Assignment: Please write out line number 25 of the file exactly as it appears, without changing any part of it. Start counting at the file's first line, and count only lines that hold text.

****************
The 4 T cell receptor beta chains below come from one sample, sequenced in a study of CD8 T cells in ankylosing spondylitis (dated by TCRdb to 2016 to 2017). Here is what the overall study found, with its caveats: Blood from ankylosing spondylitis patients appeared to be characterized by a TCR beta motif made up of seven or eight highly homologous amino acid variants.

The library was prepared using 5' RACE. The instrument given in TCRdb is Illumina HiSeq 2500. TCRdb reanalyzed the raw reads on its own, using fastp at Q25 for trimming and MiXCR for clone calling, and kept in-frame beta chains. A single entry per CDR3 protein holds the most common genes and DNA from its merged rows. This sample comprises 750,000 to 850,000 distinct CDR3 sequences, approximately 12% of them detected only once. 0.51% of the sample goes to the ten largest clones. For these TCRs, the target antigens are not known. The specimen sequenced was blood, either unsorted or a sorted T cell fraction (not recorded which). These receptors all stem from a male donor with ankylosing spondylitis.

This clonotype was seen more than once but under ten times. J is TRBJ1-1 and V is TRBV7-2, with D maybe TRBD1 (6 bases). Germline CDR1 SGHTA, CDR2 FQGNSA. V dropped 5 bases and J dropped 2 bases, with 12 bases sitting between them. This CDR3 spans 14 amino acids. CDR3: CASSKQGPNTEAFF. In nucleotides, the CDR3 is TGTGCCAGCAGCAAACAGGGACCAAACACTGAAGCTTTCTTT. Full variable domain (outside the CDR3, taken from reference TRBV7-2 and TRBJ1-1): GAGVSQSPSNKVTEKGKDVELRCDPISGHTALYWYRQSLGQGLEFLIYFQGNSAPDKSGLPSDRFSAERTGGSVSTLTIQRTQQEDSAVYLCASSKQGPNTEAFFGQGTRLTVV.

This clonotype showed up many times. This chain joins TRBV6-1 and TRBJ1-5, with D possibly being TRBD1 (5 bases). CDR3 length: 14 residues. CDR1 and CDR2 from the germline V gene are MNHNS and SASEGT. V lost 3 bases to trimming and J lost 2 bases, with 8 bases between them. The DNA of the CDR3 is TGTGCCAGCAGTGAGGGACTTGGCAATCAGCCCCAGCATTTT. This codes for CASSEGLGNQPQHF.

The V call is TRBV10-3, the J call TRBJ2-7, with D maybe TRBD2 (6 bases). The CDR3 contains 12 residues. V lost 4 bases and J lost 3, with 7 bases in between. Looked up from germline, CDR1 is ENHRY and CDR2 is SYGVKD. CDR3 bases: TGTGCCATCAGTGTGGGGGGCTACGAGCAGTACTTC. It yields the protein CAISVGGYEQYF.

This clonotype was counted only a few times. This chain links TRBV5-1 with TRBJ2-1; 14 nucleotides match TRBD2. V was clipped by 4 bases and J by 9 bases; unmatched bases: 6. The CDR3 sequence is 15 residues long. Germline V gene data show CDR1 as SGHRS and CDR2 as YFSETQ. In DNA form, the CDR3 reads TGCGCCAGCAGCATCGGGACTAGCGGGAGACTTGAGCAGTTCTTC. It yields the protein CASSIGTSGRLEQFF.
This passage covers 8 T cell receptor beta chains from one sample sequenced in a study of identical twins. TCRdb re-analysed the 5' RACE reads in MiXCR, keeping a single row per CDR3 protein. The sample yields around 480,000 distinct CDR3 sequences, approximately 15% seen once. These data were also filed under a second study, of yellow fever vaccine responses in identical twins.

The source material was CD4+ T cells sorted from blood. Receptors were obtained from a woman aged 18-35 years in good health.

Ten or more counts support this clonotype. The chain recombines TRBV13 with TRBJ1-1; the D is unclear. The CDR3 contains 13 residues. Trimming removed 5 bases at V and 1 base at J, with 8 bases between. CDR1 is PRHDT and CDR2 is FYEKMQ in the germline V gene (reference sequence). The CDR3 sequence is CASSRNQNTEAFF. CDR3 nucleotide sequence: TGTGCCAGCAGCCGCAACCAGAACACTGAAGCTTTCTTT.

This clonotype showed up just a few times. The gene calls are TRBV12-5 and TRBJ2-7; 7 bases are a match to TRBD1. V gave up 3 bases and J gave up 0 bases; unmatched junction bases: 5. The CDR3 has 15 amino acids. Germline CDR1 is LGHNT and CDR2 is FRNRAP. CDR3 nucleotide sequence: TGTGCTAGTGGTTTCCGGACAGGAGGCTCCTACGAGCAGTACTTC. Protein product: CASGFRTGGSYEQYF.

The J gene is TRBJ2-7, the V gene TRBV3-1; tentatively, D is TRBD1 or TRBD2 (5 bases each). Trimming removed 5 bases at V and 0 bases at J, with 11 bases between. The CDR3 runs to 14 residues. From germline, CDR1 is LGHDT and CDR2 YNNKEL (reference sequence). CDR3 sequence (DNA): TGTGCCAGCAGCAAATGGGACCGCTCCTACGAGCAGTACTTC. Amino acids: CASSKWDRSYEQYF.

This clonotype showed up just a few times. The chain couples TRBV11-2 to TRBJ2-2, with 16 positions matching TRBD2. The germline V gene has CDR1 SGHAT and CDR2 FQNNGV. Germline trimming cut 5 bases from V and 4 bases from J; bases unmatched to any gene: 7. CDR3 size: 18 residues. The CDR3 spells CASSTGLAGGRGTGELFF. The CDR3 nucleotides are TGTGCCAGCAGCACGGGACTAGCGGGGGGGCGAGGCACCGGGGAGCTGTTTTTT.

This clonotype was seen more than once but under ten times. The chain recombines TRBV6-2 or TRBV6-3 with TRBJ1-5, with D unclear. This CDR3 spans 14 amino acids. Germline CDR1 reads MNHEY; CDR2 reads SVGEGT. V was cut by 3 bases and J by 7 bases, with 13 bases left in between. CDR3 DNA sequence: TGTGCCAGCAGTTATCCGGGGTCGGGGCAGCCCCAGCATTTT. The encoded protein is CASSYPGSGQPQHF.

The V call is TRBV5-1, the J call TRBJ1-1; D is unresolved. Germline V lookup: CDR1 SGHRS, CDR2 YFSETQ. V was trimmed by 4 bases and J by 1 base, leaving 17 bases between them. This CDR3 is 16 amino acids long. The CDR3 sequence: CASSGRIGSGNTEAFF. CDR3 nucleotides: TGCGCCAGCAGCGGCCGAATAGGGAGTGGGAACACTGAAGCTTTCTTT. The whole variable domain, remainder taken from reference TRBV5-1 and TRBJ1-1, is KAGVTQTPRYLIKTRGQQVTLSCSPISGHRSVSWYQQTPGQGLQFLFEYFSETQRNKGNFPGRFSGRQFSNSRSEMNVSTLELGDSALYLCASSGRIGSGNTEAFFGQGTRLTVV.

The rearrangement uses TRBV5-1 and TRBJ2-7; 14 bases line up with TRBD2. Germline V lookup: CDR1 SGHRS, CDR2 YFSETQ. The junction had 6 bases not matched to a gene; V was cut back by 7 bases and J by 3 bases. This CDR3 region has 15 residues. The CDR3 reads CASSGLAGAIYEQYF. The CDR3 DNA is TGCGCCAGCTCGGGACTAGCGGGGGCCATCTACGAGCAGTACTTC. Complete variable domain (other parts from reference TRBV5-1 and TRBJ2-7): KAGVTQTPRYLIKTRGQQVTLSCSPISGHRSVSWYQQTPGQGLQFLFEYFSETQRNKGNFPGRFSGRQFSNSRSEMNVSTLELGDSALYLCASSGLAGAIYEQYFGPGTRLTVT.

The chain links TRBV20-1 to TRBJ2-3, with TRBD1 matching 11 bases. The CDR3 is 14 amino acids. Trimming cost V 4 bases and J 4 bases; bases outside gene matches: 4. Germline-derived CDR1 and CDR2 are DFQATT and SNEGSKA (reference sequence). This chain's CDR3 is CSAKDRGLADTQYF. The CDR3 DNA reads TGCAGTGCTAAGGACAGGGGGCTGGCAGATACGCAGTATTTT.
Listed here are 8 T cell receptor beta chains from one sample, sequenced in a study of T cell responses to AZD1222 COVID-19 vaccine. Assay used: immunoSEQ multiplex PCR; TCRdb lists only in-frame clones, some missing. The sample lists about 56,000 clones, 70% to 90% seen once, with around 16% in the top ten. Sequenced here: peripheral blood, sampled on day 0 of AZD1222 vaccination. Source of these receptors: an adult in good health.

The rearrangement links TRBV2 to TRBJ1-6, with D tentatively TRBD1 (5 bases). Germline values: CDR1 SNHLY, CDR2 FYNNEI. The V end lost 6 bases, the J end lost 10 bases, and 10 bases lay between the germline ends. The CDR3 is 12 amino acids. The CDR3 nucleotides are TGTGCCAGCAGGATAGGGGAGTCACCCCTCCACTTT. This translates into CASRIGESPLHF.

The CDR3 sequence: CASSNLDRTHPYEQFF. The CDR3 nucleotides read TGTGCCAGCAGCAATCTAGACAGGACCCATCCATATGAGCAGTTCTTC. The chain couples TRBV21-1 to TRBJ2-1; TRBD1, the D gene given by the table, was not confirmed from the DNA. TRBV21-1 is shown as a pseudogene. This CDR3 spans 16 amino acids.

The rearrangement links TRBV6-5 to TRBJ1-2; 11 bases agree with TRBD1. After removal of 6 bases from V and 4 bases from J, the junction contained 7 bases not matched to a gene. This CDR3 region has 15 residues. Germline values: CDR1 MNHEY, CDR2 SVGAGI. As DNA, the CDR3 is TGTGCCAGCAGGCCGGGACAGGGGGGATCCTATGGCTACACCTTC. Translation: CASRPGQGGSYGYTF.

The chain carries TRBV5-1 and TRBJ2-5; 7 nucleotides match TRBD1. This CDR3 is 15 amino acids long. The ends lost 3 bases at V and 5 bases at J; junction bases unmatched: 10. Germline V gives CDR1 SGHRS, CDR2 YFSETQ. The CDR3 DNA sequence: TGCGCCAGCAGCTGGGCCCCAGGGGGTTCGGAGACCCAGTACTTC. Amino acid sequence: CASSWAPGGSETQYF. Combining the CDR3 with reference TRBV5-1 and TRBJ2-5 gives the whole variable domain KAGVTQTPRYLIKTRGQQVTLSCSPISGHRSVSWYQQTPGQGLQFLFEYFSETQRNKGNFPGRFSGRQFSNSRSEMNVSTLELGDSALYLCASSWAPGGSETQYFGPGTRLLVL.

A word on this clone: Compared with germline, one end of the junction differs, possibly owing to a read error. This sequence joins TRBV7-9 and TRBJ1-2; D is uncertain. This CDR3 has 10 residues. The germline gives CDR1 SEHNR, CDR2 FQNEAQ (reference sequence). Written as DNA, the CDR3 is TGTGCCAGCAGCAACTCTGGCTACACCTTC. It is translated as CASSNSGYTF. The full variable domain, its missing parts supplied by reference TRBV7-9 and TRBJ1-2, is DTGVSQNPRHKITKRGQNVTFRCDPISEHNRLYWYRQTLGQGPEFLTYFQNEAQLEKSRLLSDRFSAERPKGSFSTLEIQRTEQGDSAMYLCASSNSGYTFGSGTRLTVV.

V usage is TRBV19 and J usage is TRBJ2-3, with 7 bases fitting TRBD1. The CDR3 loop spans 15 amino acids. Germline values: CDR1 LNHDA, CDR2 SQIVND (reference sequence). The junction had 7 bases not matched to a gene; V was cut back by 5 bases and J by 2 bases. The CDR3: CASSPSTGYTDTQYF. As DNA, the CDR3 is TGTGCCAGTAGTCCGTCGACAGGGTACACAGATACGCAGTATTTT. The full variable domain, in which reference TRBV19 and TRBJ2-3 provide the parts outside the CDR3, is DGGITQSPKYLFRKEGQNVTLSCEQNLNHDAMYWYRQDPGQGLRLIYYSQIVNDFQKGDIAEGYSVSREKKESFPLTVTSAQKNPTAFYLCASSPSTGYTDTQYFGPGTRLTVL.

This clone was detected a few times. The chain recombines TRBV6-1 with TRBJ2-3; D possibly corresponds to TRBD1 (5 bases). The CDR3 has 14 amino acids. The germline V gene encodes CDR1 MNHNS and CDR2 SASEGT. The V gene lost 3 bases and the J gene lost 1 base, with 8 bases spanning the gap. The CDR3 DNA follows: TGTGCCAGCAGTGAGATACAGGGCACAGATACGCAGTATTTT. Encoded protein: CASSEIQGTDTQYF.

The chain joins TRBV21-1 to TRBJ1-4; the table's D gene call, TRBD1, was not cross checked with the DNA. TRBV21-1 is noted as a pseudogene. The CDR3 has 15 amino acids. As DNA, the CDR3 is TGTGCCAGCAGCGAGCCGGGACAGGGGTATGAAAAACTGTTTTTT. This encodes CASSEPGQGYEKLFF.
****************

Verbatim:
The chain joins TRBV21-1 to TRBJ1-4; the table's D gene call, TRBD1, was not cross checked with the DNA. TRBV21-1 is noted as a pseudogene. The CDR3 has 15 amino acids. As DNA, the CDR3 is TGTGCCAGCAGCGAGCCGGGACAGGGGTATGAAAAACTGTTTTTT. This encodes CASSEPGQGYEKLFF.